What Were The Problems With The Sykes-Picot Agreement Of 1916

“Sykes-Picot was certainly a mistake,” Zikri Mosa, an adviser to Kurdistan President Masoud Barzani, told me. “It was like a forced marriage. It was doomed to fail from the beginning. It was immoral because he decided on people`s future without asking them. The memorandum was forwarded to the Ministry of Foreign Affairs and circulated for notice. On 16 January, Sykes informed the Ministry of Foreign Affairs that he had spoken to Picot and that he thought Paris could agree. On 21 January, Nicolson convened an inter-departmental conference. Following the meeting, a draft final agreement was circulated to cabinet on 2 February and was reviewed by the War Committee on 3 February. Finally, at a meeting held on 4th between Bonar Law, Chamberlain, Lord Kitchener and others, he decided that, however satisfactory, he could for the time being take note of his general acceptance of France`s proposed relations with Arabia. , its reference to the future of these relationships is a source of difficulties that it will be wise not to ignore. On more than one occasion, I have brought to the attention of Her Majesty`s Government the profound antipathy with which arabs look at the prospect of the French administration of an abrupt Arab territory.

At this level, there is a considerable risk for our future relations with France, because it is difficult and even impossible to convince France of its mistake, if we do not try to do so by warning them against the real state of Arab sentiment, we can then be accused of fomenting or encouraging opposition to the French who will threaten and give for sure the Arabs. “Civilization began here in the sixth century B.C,” Iraqi Foreign Minister Ibrahim Jafari said at the forum. “We don`t want Iraq without sects or nationalities. But we want Iraq without radicalism. We want Iraq to be like a bouquet of flowers. As chaos is mounting day by day in Baghdad, it is certainly an illusion. The failure of the draft arrangement was not reflected well on Sykes and, after doubts about his statements from Sykes-Picot to Hussein the previous year, his credibility in Middle East affairs weakened throughout 1918. Nevertheless, he continued his criticism of Sykes-Picot (at his request, now an adviser on Arab and Palestinian affairs at the Ministry of Foreign Affairs) and declared on 16 February that “the 1916 Anglo-French Agreement on Asia Minor should be re-elected” and then, on 3 March, in a letter to Clayton, “the provisions relating to the red and blue zones can only be considered contrary to the spirit of every minister who has been made. for the last three months.” In accordance with modern international law, the new states automatically inherit the borders created before their independence – uti possidetis.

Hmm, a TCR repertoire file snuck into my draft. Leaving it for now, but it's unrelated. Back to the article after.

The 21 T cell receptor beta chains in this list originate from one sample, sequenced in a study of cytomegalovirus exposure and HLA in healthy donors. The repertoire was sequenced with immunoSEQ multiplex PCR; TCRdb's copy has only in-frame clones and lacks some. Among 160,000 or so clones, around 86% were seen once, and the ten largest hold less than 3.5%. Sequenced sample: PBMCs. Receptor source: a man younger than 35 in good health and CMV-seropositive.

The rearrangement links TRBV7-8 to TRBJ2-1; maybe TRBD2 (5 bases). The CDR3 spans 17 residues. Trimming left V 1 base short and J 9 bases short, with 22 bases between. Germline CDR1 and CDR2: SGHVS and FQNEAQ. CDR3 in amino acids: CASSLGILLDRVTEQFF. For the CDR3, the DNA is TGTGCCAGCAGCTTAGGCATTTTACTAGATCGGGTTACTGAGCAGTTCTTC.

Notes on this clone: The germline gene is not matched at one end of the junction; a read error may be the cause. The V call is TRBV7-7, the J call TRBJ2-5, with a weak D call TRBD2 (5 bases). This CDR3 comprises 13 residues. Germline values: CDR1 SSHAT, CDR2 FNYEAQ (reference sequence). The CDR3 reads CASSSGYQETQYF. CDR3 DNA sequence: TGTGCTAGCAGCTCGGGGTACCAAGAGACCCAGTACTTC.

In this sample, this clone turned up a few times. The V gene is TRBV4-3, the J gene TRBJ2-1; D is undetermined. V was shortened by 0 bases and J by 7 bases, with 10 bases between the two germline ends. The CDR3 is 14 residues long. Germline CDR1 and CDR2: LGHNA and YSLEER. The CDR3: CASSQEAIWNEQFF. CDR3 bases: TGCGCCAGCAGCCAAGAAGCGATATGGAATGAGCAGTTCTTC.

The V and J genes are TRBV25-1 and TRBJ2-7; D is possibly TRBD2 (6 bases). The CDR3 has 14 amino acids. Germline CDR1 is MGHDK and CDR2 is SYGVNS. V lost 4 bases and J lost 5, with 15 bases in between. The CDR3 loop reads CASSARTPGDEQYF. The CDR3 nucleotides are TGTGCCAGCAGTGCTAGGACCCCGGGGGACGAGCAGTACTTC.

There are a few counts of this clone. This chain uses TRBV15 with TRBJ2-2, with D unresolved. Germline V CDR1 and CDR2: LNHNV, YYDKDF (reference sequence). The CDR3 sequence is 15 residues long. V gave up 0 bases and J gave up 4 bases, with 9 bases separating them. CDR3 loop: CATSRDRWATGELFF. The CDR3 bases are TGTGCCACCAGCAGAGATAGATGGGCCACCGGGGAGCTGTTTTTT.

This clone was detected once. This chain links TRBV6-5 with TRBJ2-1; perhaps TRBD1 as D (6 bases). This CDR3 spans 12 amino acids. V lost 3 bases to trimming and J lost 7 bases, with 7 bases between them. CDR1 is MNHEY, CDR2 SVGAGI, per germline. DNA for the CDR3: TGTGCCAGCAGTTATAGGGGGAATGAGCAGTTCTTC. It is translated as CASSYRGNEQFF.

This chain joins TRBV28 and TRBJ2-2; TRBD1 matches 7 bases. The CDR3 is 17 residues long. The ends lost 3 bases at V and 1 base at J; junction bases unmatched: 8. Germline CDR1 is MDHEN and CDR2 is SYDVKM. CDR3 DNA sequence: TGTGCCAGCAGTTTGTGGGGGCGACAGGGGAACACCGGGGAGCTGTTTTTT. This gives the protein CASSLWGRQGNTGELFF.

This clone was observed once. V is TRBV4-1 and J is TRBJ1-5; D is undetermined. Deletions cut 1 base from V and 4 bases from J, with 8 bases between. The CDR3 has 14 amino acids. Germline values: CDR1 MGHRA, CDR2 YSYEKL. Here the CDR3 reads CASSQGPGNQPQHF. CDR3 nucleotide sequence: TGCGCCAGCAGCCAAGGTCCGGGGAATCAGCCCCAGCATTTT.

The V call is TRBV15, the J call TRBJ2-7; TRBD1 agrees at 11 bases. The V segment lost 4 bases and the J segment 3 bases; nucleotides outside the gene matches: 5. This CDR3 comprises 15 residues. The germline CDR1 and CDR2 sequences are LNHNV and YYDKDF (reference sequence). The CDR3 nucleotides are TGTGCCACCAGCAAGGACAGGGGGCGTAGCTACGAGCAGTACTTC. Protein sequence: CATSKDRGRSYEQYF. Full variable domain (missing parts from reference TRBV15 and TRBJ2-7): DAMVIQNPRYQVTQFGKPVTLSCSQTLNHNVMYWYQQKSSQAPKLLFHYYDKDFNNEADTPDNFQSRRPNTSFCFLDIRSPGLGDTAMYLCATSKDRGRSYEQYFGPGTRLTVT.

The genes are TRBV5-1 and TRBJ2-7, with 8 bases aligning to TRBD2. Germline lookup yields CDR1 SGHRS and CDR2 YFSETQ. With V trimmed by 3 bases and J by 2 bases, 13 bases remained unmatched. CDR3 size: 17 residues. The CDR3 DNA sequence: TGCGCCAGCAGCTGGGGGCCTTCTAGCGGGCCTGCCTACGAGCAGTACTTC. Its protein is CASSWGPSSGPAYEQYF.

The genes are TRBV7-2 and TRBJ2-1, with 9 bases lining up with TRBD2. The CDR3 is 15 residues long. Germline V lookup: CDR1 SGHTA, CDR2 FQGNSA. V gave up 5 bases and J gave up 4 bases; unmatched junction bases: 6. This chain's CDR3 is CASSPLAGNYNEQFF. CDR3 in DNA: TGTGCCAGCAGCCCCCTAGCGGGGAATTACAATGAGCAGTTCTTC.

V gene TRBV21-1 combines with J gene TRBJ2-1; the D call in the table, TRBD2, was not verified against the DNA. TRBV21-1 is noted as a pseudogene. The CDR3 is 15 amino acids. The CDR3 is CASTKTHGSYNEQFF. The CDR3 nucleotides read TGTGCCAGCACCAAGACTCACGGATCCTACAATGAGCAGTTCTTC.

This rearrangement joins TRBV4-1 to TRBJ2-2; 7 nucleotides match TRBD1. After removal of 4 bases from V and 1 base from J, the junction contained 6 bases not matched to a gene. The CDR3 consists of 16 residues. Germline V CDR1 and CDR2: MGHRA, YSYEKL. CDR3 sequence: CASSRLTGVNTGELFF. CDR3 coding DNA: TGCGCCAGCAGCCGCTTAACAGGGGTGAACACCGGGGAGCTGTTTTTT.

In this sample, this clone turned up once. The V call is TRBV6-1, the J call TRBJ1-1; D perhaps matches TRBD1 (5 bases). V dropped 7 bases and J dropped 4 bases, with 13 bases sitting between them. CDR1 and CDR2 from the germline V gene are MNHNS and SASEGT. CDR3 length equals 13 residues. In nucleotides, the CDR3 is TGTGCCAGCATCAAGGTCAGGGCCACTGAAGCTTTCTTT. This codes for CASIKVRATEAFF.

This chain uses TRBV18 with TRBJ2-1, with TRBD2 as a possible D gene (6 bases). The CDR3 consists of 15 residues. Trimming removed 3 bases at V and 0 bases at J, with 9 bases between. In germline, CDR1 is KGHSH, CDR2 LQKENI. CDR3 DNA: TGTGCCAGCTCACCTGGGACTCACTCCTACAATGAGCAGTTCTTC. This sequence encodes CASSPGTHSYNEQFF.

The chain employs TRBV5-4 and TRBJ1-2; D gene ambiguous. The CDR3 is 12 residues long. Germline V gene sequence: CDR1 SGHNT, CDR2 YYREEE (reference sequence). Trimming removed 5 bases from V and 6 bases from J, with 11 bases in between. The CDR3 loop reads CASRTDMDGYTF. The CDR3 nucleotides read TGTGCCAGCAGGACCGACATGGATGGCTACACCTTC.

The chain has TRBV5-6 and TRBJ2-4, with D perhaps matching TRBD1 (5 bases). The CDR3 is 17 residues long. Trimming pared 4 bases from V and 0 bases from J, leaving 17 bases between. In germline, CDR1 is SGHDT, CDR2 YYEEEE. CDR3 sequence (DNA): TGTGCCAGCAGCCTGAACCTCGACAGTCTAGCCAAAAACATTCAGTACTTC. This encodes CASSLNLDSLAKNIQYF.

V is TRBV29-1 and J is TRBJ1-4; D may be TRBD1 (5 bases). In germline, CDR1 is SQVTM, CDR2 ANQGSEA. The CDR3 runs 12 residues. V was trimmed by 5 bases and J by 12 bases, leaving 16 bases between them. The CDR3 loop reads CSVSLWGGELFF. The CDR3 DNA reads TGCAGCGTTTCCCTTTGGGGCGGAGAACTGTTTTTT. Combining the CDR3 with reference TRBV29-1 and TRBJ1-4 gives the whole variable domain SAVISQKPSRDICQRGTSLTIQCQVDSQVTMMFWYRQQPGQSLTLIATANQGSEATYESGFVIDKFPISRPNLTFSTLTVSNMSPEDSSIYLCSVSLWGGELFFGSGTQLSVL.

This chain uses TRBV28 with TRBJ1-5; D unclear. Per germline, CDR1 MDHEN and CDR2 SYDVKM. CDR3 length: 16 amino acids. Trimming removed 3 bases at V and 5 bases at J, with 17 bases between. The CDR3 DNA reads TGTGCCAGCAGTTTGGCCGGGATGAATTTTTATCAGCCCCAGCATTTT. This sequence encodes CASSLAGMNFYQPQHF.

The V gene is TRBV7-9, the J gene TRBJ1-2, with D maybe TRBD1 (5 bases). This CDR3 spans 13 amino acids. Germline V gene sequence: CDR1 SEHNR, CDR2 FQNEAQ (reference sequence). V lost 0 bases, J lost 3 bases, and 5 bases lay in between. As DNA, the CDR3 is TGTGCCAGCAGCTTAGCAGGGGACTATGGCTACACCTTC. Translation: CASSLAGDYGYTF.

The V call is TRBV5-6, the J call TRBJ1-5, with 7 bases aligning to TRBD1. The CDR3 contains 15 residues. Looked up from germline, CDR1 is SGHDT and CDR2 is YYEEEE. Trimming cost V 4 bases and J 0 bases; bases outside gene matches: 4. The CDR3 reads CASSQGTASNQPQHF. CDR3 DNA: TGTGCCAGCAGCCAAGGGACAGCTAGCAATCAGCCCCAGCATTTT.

This rule has also been applied by Israel and its neighbours, Egypt and Jordan, in their peace agreements. After confronting the desiderata of all parties concerned – the British, the French and the Arabs – the two statesmen devised a compromise solution. The terms of the division agreement were set out in a letter of 9 May 1916 addressed by Paul Cambon, French Ambassador to London, to Sir Edward Grey, British Foreign Minister. These conditions were ratified on 16 May in a letter of Grey`s return to Cambon, and the agreement was formalized on 26 April and 23 May 1916 in an exchange of notes between the three Allied powers.